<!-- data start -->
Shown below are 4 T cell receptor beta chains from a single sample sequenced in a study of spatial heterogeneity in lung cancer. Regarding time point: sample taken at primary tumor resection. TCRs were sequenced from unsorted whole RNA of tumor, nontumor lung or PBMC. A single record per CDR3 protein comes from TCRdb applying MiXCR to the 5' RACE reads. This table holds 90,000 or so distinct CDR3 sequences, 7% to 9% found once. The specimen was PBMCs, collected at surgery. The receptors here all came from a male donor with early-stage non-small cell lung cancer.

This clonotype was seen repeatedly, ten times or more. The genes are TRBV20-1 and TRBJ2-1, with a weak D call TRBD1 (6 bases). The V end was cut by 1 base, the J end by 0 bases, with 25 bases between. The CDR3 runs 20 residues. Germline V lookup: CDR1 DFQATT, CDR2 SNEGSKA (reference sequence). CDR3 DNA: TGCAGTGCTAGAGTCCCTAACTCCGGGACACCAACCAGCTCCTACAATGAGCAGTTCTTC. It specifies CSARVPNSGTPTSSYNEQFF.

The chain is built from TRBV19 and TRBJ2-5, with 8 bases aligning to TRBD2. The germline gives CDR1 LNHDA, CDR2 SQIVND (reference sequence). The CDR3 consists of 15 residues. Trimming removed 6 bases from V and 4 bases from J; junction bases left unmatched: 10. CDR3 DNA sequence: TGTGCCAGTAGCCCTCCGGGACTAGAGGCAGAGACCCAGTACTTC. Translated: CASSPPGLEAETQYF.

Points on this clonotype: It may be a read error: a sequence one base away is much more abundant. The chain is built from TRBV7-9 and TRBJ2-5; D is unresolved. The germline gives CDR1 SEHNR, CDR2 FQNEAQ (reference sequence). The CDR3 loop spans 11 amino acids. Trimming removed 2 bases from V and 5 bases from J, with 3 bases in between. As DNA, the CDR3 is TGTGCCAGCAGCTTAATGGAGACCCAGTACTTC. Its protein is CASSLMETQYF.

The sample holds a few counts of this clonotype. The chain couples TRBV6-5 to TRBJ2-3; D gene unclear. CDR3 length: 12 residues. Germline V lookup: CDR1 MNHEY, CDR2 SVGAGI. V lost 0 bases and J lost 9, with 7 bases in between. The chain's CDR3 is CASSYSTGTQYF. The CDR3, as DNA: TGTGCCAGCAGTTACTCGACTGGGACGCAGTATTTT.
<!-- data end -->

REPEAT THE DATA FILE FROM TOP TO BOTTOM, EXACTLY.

Shown below are 4 T cell receptor beta chains from a single sample sequenced in a study of spatial heterogeneity in lung cancer. Regarding time point: sample taken at primary tumor resection. TCRs were sequenced from unsorted whole RNA of tumor, nontumor lung or PBMC. A single record per CDR3 protein comes from TCRdb applying MiXCR to the 5' RACE reads. This table holds 90,000 or so distinct CDR3 sequences, 7% to 9% found once. The specimen was PBMCs, collected at surgery. The receptors here all came from a male donor with early-stage non-small cell lung cancer.

This clonotype was seen repeatedly, ten times or more. The genes are TRBV20-1 and TRBJ2-1, with a weak D call TRBD1 (6 bases). The V end was cut by 1 base, the J end by 0 bases, with 25 bases between. The CDR3 runs 20 residues. Germline V lookup: CDR1 DFQATT, CDR2 SNEGSKA (reference sequence). CDR3 DNA: TGCAGTGCTAGAGTCCCTAACTCCGGGACACCAACCAGCTCCTACAATGAGCAGTTCTTC. It specifies CSARVPNSGTPTSSYNEQFF.

The chain is built from TRBV19 and TRBJ2-5, with 8 bases aligning to TRBD2. The germline gives CDR1 LNHDA, CDR2 SQIVND (reference sequence). The CDR3 consists of 15 residues. Trimming removed 6 bases from V and 4 bases from J; junction bases left unmatched: 10. CDR3 DNA sequence: TGTGCCAGTAGCCCTCCGGGACTAGAGGCAGAGACCCAGTACTTC. Translated: CASSPPGLEAETQYF.

Points on this clonotype: It may be a read error: a sequence one base away is much more abundant. The chain is built from TRBV7-9 and TRBJ2-5; D is unresolved. The germline gives CDR1 SEHNR, CDR2 FQNEAQ (reference sequence). The CDR3 loop spans 11 amino acids. Trimming removed 2 bases from V and 5 bases from J, with 3 bases in between. As DNA, the CDR3 is TGTGCCAGCAGCTTAATGGAGACCCAGTACTTC. Its protein is CASSLMETQYF.

The sample holds a few counts of this clonotype. The chain couples TRBV6-5 to TRBJ2-3; D gene unclear. CDR3 length: 12 residues. Germline V lookup: CDR1 MNHEY, CDR2 SVGAGI. V lost 0 bases and J lost 9, with 7 bases in between. The chain's CDR3 is CASSYSTGTQYF. The CDR3, as DNA: TGTGCCAGCAGTTACTCGACTGGGACGCAGTATTTT.